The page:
Unrest in Libya

February 16th, 2011
in Background, econ_news

Qaddafi Econintersect:  Many have wondered how long the 40-year reign of Muammar el-Qaddafi in Libya could excape the protest demonstrations that have spread through the North African and middle East region.  Wonder no longer.  Protests, accompanied by violence, erupted in Benghazi, Libya's second largest city overnight Tuesday into Wednesday (January 15-16).

Follow up:

The outburst on Tuesday was small by standards establish recently in other countries, with several hundred reportedly involved.

From The New York Times:

The eruption of violence in Libya’s second city, Benghazi, was not reported in the state-run media, which said rallies would be held Wednesday in support of Colonel Qaddafi — a tactic reflecting the pro-government demonstrations unleashed on protests in Egypt and Yemen.

Resorting to a time-honored technique among Arab leaders, Colonel Qaddafi tried to deflect attention to the Israeli-Palestinian conflict, delivering a speech Wednesday urging Arabs to join in a mass march on Israel. He also reportedly said he would like to join the Libyan protesters himself, to improve the performance of a government that he professes not to have a hand in running.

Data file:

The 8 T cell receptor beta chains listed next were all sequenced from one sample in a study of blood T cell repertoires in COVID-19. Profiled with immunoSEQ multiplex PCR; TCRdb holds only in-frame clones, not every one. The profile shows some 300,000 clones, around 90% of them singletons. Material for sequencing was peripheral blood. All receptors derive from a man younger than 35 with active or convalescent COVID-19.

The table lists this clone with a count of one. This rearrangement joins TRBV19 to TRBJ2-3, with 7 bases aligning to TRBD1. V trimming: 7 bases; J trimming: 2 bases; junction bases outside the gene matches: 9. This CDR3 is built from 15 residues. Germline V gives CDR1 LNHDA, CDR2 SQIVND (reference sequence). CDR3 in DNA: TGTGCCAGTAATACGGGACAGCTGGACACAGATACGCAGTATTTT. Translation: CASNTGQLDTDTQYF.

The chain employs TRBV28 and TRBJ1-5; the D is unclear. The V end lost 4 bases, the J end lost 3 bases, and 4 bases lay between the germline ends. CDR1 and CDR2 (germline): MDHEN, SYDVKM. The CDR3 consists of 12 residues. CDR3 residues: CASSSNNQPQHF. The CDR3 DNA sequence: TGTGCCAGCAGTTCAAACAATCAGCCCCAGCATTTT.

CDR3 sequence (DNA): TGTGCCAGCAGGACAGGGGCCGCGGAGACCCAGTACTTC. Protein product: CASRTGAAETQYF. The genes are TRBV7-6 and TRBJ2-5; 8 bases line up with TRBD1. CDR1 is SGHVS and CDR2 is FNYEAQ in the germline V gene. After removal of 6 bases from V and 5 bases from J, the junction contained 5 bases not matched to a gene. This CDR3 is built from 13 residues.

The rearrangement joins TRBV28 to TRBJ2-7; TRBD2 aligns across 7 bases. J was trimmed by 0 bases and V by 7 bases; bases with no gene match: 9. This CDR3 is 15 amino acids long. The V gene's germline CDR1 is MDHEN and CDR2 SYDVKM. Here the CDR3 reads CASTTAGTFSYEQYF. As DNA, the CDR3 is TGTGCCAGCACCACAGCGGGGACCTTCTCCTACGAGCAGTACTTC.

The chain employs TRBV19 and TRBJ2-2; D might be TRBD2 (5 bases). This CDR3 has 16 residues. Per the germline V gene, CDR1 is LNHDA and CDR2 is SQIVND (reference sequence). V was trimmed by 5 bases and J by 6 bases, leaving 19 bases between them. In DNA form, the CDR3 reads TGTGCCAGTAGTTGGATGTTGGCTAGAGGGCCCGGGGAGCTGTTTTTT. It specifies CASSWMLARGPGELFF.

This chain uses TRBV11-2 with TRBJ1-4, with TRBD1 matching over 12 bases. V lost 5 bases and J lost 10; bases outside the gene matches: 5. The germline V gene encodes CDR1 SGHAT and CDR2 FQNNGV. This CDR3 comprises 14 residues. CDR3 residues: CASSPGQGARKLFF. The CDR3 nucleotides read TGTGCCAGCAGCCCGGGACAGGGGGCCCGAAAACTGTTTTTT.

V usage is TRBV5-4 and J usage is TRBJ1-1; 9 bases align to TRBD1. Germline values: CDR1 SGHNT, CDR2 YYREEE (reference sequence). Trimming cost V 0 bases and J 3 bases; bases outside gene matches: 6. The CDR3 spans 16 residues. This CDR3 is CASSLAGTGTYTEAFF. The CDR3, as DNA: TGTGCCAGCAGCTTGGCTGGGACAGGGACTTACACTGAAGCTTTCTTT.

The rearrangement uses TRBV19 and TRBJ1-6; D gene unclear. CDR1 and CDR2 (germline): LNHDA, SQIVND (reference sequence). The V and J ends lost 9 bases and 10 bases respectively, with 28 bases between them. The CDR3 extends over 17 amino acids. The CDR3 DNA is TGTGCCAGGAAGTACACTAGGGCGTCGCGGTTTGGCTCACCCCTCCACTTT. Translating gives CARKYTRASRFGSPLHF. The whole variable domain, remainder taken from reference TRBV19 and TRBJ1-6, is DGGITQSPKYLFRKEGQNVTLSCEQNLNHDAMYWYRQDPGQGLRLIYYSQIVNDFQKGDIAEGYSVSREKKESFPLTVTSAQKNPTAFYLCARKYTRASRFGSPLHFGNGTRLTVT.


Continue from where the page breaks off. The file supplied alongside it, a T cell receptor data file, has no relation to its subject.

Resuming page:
In a move that was probably scheduled before last night's unrest, Libya is planning to release 110 members of a banned militant Islamist organization on Wednesday (Reuters).  Econintesect has not determined as of this writing if the releases have taken place or been delayed because of last nights riots.   

 

Sources:  GEI NewsReuters and The New York Times 









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